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Get ready to sing!

First Sunday in Advent--The Baptism of Our Lord, Series A

The best Christmas greeting I've received in a long while is not a fancy card mailed in early December. It's an e-mail sent in mid July. It came from my Dean after the three-week summer residency of the ACTS Doctor of Ministry in Preaching Program, an intense time in my ministry. Among other things, Dean Billman wrote: "I hope now, even though it's not Christmas, you can 'rest beside the weary road and hear the angels sing.'"

How sad but true that the road to Christmas is such a weary one. We so busy ourselves with faithfully conducting the real business of Christmas and resisting the funny business of Christmas that, once the angels have sung, we are quite exhausted. I am not sure how well I hear the angels sing, let alone take in their song. Yes, I know all the words, and they touch me deeply. But I struggle to connect them with war, terror, divisiveness over issues of sexuality, cancer,... in tangible ways. What do the angels sing to these?

Elaine Siemsen, who provides our Preaching Helps from Christmas through Epiphany, tells us that there is more than angel singing going on. Dr. Siemsen describes the incarnation as "the wondrous song that God has sung to and through the cosmos." In Jesus, God is singing the Word into the very fiber of the cosmos. It is a song of freedom from oppression, of life and light. It's a new song, new to those receiving it and even to the One creating it. The angels' singing is a reflection of God's song; their song comes from the song that God shares with the inhabitants of the universe. We are called and invited to sing as well. We are invited to learn God's lyrics, to master God's tune, and to enter into God's harmony in ways that blend with our lives and our world. Together with all creation, we are called to echo the song of the Lord, to sing thanks back to God. And the singing, God and us singing together, will bring newness, life, and light.

This kind of singing calls for much more than familiar tunes and melodies, no matter how beloved they are. It requires that we listen long and deep for God's song before we offer even a note. Advent, then, is the time to prepare to hear and to sing God's new song. Carrie Lewis helps us to understand that preparation involves much more than individually getting our spiritual houses in order and to make a place for the Christ child in the manger of our heart. The readings for Advent call us to dare to hope. We dare to hope when we do not judge by what we see and hear but by the promises of God. We dare to hope when we remember the scriptures and that they were written to give us hope. We dare to hope when we turn away from injustice and become streams of water in the deserts that are the lives of the poor and the meek.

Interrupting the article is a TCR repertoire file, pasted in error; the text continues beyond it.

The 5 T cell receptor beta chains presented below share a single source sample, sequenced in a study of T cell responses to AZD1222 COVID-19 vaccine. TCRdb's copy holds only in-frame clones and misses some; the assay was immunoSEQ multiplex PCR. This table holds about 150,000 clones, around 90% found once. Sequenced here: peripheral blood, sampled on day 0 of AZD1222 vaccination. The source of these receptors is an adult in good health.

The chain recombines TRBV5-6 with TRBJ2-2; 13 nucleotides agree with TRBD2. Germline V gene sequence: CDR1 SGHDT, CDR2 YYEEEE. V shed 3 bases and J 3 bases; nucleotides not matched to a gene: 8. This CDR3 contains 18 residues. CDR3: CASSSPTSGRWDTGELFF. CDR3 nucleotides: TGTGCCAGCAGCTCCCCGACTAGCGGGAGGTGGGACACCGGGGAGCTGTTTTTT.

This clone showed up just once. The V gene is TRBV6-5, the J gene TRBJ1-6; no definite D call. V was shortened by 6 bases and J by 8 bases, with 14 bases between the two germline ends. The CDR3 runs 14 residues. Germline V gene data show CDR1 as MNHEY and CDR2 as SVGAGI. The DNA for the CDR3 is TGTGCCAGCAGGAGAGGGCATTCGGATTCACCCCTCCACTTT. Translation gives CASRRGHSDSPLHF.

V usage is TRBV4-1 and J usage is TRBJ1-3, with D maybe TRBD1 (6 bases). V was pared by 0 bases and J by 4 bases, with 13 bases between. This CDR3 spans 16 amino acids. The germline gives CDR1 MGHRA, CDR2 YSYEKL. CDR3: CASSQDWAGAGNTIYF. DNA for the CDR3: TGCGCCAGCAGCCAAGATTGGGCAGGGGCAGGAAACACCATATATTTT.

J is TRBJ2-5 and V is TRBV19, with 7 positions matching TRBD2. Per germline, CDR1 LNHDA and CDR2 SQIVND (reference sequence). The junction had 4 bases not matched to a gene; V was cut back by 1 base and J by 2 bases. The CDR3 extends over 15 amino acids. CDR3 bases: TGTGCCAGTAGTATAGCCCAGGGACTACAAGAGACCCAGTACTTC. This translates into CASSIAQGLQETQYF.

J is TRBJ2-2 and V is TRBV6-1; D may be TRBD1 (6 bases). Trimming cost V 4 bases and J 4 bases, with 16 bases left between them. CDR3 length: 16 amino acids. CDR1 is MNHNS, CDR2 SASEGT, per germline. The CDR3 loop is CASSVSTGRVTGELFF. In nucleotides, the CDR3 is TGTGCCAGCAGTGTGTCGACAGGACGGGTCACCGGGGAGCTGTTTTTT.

In these ways we prepare ourselves and our world to hear more than--or, better, to hear in, with, and under--the familiar carols God's new song of hope. Entering into God's song, we sing hope back to God and to the world. Not tired, sentimental hope, but God's freshly composed, newly orchestrated hope for us and for our world at this time in our history.

At this writing, Carrie is an approved candidate for ordained ministry assigned to the Southeastern Iowa Synod. A graduate of Valparaiso University and LSTC, Carrie worked for Allstate Insurance for three years before entering seminary. She works as an on-call chaplain at the University of Chicago Hospitals and especially enjoys working with children and their families. Carrie has a passion for studying the Bible and sharing its mystery and hope with God's people. I am very excited for the congregation that will one day call Carrie to be its pastor.

Elaine is Visiting Associate Professor of Religion at St. Olaf College. An ELCA pastor, she serves interim pastorates in Northeast Iowa and Southeastern Minnesota. She is married to Dennis (for 30 years) and is the mother of two talented daughters. A three-time graduate of the Lutheran School of Theology at Chicago, Elaine's publications include the recent Constructing a North American Theology through the Work of Joseph Sittler: Embodied Grace (Mellon Press, 2002).

I am grateful to Kadi for calling me to prepare for Christmas in July and to Carrie and Elaine for providing tools that help me do it. I hope that you will "rest beside the weary road and hear the angels sing." I pray that the song you hear is new and vital and alive. I pray that you hear God's love for you and for yours, for this church and world that we share. And I pray that it inspires you to sing.

Craig A. Satterlee

Editor of Preaching Helps

Lutheran School of Theology at Chicago
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Article Details
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Title Annotation:Preaching Helps
Author:Satterlee, Craig A.
Publication:Currents in Theology and Mission
Article Type:Column
Geographic Code:1USA
Date:Oct 1, 2004
Previous Article:Historical Atlas of the Jewish People.
Next Article:Second Sunday in Advent: December 5, 2004.

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